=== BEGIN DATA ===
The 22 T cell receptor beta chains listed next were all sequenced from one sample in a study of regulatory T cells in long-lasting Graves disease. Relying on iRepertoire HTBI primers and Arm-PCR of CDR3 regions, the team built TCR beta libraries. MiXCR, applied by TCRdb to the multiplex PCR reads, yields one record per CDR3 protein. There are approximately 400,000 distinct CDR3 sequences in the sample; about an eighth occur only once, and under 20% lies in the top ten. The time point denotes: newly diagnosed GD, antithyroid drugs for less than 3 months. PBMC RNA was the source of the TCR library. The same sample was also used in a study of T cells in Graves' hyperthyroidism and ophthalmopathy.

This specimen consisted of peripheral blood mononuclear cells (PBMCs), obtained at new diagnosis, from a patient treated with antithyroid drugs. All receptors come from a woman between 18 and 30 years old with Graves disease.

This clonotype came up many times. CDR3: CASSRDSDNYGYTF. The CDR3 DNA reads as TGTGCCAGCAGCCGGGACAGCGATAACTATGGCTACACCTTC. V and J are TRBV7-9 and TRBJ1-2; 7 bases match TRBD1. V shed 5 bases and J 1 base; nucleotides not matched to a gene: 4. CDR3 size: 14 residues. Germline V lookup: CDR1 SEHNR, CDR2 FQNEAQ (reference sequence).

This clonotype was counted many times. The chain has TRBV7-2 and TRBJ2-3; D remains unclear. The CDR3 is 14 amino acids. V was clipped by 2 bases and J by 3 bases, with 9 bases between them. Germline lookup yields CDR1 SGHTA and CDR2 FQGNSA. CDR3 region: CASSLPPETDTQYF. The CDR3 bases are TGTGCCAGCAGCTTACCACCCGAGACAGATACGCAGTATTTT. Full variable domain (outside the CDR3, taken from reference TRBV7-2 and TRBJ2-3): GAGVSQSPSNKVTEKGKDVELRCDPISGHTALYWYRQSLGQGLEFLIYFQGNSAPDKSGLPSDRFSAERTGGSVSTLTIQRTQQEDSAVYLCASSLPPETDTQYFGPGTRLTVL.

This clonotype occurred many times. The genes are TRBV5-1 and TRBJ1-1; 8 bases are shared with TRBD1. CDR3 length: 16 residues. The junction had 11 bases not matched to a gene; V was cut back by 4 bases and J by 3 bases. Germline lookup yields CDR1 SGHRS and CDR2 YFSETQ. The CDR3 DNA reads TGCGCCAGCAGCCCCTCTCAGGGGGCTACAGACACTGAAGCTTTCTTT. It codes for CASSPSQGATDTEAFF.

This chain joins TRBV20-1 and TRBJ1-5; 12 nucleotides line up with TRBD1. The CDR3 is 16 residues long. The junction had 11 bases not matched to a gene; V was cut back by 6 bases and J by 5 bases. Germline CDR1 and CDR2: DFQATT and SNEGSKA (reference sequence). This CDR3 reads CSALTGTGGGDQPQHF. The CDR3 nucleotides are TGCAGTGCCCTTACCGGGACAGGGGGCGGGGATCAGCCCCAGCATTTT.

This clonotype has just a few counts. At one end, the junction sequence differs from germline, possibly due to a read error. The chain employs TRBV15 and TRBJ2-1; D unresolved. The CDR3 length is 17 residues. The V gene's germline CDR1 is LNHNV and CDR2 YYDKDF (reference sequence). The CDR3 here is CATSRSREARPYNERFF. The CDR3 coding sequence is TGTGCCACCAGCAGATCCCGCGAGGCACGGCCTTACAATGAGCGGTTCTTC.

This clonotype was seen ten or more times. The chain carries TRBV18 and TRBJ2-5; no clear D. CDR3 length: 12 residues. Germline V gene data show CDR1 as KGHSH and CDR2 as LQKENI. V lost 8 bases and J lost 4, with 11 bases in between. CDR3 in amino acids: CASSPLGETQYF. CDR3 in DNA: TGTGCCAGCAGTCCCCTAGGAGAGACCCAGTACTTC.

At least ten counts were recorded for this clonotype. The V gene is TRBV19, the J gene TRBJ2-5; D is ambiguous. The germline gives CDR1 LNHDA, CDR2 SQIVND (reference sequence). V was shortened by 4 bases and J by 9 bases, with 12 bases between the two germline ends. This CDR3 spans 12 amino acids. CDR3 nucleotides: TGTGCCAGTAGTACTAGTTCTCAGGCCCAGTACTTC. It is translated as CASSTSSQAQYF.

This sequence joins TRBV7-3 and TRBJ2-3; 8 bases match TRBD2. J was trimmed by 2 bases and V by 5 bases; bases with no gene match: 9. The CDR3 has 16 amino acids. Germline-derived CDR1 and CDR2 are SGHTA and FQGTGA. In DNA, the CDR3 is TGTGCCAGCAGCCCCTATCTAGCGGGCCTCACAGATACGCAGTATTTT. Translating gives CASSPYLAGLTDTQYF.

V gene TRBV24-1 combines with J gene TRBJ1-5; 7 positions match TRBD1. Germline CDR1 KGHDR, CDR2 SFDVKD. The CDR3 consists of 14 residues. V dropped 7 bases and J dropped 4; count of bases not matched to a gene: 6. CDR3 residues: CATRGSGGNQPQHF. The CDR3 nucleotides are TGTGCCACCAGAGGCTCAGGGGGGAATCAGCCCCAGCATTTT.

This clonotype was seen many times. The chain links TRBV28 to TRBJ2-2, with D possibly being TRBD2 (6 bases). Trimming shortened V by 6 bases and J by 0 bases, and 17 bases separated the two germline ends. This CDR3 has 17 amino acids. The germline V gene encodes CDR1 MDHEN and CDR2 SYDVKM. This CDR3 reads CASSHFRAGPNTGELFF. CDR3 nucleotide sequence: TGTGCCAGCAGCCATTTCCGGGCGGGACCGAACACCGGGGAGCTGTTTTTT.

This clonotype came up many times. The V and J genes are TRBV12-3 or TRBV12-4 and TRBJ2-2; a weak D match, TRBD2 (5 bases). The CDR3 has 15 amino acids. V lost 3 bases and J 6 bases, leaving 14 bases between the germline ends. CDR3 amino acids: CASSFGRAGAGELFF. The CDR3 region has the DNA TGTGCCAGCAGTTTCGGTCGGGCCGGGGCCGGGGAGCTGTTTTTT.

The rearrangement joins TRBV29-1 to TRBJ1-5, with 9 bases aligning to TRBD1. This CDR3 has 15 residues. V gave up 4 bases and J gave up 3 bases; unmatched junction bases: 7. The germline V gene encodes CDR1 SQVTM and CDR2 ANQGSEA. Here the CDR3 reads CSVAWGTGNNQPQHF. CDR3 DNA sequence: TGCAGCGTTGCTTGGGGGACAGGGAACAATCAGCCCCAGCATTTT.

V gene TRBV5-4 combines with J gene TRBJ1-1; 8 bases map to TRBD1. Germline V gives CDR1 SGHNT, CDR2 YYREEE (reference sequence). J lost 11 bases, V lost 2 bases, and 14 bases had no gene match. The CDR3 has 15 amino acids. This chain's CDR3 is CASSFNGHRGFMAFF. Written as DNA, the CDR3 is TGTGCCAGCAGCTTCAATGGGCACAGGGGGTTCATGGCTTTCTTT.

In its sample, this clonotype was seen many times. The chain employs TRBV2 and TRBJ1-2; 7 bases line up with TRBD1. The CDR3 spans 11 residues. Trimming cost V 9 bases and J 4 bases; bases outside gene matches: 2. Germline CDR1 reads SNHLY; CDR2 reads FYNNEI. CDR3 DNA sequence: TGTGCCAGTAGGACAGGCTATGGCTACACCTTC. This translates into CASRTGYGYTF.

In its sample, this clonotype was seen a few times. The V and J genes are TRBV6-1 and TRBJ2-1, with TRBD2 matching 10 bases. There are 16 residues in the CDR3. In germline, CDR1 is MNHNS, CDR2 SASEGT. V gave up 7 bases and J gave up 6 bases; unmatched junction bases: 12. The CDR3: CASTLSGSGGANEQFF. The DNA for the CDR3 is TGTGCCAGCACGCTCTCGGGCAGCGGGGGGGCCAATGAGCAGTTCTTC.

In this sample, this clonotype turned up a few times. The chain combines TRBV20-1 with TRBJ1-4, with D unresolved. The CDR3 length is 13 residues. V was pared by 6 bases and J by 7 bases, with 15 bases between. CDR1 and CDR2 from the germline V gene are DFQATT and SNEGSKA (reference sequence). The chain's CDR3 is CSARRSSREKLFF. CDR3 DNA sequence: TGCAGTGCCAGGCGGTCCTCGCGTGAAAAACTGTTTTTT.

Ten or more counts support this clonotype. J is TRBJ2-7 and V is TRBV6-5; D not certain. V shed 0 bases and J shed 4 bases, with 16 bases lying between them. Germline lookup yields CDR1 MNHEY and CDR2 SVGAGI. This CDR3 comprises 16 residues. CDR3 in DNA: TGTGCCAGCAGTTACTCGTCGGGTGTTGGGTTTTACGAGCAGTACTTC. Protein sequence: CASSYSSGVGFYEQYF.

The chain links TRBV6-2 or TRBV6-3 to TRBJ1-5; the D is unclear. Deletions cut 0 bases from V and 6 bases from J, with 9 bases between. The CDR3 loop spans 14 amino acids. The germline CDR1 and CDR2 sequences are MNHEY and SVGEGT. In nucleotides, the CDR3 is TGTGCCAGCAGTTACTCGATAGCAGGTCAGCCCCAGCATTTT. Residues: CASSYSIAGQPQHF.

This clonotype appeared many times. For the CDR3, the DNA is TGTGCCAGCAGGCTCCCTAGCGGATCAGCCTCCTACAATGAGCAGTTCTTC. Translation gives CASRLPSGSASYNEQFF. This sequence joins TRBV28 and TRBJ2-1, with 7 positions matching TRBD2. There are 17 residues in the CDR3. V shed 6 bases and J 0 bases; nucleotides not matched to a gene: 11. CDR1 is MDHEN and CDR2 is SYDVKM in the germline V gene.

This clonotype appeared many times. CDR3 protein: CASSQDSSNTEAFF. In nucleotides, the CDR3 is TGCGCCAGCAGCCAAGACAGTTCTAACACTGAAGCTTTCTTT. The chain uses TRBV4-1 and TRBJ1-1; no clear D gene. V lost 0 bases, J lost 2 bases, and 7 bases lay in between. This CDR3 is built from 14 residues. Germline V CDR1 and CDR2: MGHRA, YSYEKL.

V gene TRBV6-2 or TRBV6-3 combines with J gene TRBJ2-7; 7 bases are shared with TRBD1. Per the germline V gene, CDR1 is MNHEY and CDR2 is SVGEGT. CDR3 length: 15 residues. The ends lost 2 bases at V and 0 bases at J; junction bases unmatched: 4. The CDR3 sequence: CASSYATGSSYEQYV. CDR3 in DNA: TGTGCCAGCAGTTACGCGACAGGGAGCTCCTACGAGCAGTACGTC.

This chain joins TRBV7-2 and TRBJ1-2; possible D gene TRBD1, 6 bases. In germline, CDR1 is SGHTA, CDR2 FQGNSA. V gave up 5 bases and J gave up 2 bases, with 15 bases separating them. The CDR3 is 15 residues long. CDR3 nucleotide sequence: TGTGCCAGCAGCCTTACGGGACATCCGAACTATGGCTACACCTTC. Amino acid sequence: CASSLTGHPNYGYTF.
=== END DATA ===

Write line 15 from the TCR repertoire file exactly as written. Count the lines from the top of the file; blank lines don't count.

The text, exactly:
V gene TRBV5-4 combines with J gene TRBJ1-1; 8 bases map to TRBD1. Germline V gives CDR1 SGHNT, CDR2 YYREEE (reference sequence). J lost 11 bases, V lost 2 bases, and 14 bases had no gene match. The CDR3 has 15 amino acids. This chain's CDR3 is CASSFNGHRGFMAFF. Written as DNA, the CDR3 is TGTGCCAGCAGCTTCAATGGGCACAGGGGGTTCATGGCTTTCTTT.